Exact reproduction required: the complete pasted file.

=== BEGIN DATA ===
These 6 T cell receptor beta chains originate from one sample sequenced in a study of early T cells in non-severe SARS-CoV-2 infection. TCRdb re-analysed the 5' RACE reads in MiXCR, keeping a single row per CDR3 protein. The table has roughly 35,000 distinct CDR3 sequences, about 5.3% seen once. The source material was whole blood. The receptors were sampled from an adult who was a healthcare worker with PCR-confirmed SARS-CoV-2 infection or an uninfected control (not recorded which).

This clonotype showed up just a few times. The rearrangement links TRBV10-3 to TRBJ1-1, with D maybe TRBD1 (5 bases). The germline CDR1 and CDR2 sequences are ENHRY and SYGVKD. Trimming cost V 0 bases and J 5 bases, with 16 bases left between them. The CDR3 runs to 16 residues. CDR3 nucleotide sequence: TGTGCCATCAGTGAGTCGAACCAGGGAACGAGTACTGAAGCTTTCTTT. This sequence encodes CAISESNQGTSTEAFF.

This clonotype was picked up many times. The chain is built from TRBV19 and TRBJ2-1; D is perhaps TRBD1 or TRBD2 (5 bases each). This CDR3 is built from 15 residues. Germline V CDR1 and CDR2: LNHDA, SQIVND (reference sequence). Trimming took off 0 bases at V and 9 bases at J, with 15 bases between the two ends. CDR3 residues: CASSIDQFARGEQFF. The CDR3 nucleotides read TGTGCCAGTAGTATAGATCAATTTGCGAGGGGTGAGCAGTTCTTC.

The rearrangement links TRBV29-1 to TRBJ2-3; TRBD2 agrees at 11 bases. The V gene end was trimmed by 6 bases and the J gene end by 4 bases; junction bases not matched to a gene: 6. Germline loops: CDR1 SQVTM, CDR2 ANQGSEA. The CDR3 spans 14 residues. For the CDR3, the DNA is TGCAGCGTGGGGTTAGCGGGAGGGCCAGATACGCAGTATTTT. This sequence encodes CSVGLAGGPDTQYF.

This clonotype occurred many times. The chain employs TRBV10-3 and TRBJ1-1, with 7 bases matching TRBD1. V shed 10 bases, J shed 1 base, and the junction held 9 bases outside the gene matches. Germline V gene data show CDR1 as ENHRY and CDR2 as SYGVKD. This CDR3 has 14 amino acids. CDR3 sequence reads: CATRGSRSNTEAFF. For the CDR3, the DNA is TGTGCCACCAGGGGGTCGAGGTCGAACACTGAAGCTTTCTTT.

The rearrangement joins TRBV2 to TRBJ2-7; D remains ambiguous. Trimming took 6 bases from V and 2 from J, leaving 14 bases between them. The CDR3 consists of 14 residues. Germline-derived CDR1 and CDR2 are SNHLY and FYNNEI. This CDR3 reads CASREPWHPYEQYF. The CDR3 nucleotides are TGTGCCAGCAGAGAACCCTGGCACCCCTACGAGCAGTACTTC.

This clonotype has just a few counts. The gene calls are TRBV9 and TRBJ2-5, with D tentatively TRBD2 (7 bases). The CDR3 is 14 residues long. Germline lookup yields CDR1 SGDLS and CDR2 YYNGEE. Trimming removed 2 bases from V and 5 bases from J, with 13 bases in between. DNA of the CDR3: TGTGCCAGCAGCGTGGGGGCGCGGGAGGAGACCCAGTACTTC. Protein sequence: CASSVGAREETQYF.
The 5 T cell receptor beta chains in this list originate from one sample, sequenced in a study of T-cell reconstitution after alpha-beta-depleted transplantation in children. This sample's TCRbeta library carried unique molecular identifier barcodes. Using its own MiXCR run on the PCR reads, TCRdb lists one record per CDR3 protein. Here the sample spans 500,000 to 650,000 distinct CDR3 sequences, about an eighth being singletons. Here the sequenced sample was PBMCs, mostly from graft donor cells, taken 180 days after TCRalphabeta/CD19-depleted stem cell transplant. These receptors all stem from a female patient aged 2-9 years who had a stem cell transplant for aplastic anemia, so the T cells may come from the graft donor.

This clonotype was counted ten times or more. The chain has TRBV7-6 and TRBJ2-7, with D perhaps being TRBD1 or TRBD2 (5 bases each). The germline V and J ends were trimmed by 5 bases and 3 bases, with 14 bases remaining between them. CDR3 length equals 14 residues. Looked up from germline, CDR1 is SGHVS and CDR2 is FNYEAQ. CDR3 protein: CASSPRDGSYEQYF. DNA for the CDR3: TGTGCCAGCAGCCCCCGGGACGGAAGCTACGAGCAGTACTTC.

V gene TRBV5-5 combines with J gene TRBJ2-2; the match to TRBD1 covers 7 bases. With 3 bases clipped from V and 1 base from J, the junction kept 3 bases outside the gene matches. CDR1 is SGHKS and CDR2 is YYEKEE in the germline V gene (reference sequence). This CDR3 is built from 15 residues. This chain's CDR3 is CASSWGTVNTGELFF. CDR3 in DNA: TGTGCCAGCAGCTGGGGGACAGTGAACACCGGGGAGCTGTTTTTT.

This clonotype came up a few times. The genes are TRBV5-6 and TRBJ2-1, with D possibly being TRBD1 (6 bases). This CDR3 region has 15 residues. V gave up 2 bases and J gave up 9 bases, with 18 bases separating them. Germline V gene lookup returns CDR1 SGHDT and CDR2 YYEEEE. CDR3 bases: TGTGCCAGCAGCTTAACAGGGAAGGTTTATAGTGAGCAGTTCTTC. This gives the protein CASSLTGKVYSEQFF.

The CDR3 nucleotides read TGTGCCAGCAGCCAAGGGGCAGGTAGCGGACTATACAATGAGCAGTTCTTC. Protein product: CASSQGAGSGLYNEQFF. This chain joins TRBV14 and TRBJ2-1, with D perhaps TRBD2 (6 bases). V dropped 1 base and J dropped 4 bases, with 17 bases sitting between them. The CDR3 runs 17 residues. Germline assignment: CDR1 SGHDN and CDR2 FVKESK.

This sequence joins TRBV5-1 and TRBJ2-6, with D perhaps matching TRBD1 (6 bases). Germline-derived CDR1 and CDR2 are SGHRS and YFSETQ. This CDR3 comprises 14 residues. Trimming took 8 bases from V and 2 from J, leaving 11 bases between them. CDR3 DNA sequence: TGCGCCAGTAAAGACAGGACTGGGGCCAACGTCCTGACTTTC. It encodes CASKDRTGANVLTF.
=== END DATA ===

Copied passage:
These 6 T cell receptor beta chains originate from one sample sequenced in a study of early T cells in non-severe SARS-CoV-2 infection. TCRdb re-analysed the 5' RACE reads in MiXCR, keeping a single row per CDR3 protein. The table has roughly 35,000 distinct CDR3 sequences, about 5.3% seen once. The source material was whole blood. The receptors were sampled from an adult who was a healthcare worker with PCR-confirmed SARS-CoV-2 infection or an uninfected control (not recorded which).

This clonotype showed up just a few times. The rearrangement links TRBV10-3 to TRBJ1-1, with D maybe TRBD1 (5 bases). The germline CDR1 and CDR2 sequences are ENHRY and SYGVKD. Trimming cost V 0 bases and J 5 bases, with 16 bases left between them. The CDR3 runs to 16 residues. CDR3 nucleotide sequence: TGTGCCATCAGTGAGTCGAACCAGGGAACGAGTACTGAAGCTTTCTTT. This sequence encodes CAISESNQGTSTEAFF.

This clonotype was picked up many times. The chain is built from TRBV19 and TRBJ2-1; D is perhaps TRBD1 or TRBD2 (5 bases each). This CDR3 is built from 15 residues. Germline V CDR1 and CDR2: LNHDA, SQIVND (reference sequence). Trimming took off 0 bases at V and 9 bases at J, with 15 bases between the two ends. CDR3 residues: CASSIDQFARGEQFF. The CDR3 nucleotides read TGTGCCAGTAGTATAGATCAATTTGCGAGGGGTGAGCAGTTCTTC.

The rearrangement links TRBV29-1 to TRBJ2-3; TRBD2 agrees at 11 bases. The V gene end was trimmed by 6 bases and the J gene end by 4 bases; junction bases not matched to a gene: 6. Germline loops: CDR1 SQVTM, CDR2 ANQGSEA. The CDR3 spans 14 residues. For the CDR3, the DNA is TGCAGCGTGGGGTTAGCGGGAGGGCCAGATACGCAGTATTTT. This sequence encodes CSVGLAGGPDTQYF.

This clonotype occurred many times. The chain employs TRBV10-3 and TRBJ1-1, with 7 bases matching TRBD1. V shed 10 bases, J shed 1 base, and the junction held 9 bases outside the gene matches. Germline V gene data show CDR1 as ENHRY and CDR2 as SYGVKD. This CDR3 has 14 amino acids. CDR3 sequence reads: CATRGSRSNTEAFF. For the CDR3, the DNA is TGTGCCACCAGGGGGTCGAGGTCGAACACTGAAGCTTTCTTT.

The rearrangement joins TRBV2 to TRBJ2-7; D remains ambiguous. Trimming took 6 bases from V and 2 from J, leaving 14 bases between them. The CDR3 consists of 14 residues. Germline-derived CDR1 and CDR2 are SNHLY and FYNNEI. This CDR3 reads CASREPWHPYEQYF. The CDR3 nucleotides are TGTGCCAGCAGAGAACCCTGGCACCCCTACGAGCAGTACTTC.

This clonotype has just a few counts. The gene calls are TRBV9 and TRBJ2-5, with D tentatively TRBD2 (7 bases). The CDR3 is 14 residues long. Germline lookup yields CDR1 SGDLS and CDR2 YYNGEE. Trimming removed 2 bases from V and 5 bases from J, with 13 bases in between. DNA of the CDR3: TGTGCCAGCAGCGTGGGGGCGCGGGAGGAGACCCAGTACTTC. Protein sequence: CASSVGAREETQYF.
The 5 T cell receptor beta chains in this list originate from one sample, sequenced in a study of T-cell reconstitution after alpha-beta-depleted transplantation in children. This sample's TCRbeta library carried unique molecular identifier barcodes. Using its own MiXCR run on the PCR reads, TCRdb lists one record per CDR3 protein. Here the sample spans 500,000 to 650,000 distinct CDR3 sequences, about an eighth being singletons. Here the sequenced sample was PBMCs, mostly from graft donor cells, taken 180 days after TCRalphabeta/CD19-depleted stem cell transplant. These receptors all stem from a female patient aged 2-9 years who had a stem cell transplant for aplastic anemia, so the T cells may come from the graft donor.

This clonotype was counted ten times or more. The chain has TRBV7-6 and TRBJ2-7, with D perhaps being TRBD1 or TRBD2 (5 bases each). The germline V and J ends were trimmed by 5 bases and 3 bases, with 14 bases remaining between them. CDR3 length equals 14 residues. Looked up from germline, CDR1 is SGHVS and CDR2 is FNYEAQ. CDR3 protein: CASSPRDGSYEQYF. DNA for the CDR3: TGTGCCAGCAGCCCCCGGGACGGAAGCTACGAGCAGTACTTC.

V gene TRBV5-5 combines with J gene TRBJ2-2; the match to TRBD1 covers 7 bases. With 3 bases clipped from V and 1 base from J, the junction kept 3 bases outside the gene matches. CDR1 is SGHKS and CDR2 is YYEKEE in the germline V gene (reference sequence). This CDR3 is built from 15 residues. This chain's CDR3 is CASSWGTVNTGELFF. CDR3 in DNA: TGTGCCAGCAGCTGGGGGACAGTGAACACCGGGGAGCTGTTTTTT.

This clonotype came up a few times. The genes are TRBV5-6 and TRBJ2-1, with D possibly being TRBD1 (6 bases). This CDR3 region has 15 residues. V gave up 2 bases and J gave up 9 bases, with 18 bases separating them. Germline V gene lookup returns CDR1 SGHDT and CDR2 YYEEEE. CDR3 bases: TGTGCCAGCAGCTTAACAGGGAAGGTTTATAGTGAGCAGTTCTTC. This gives the protein CASSLTGKVYSEQFF.

The CDR3 nucleotides read TGTGCCAGCAGCCAAGGGGCAGGTAGCGGACTATACAATGAGCAGTTCTTC. Protein product: CASSQGAGSGLYNEQFF. This chain joins TRBV14 and TRBJ2-1, with D perhaps TRBD2 (6 bases). V dropped 1 base and J dropped 4 bases, with 17 bases sitting between them. The CDR3 runs 17 residues. Germline assignment: CDR1 SGHDN and CDR2 FVKESK.

This sequence joins TRBV5-1 and TRBJ2-6, with D perhaps matching TRBD1 (6 bases). Germline-derived CDR1 and CDR2 are SGHRS and YFSETQ. This CDR3 comprises 14 residues. Trimming took 8 bases from V and 2 from J, leaving 11 bases between them. CDR3 DNA sequence: TGCGCCAGTAAAGACAGGACTGGGGCCAACGTCCTGACTTTC. It encodes CASKDRTGANVLTF.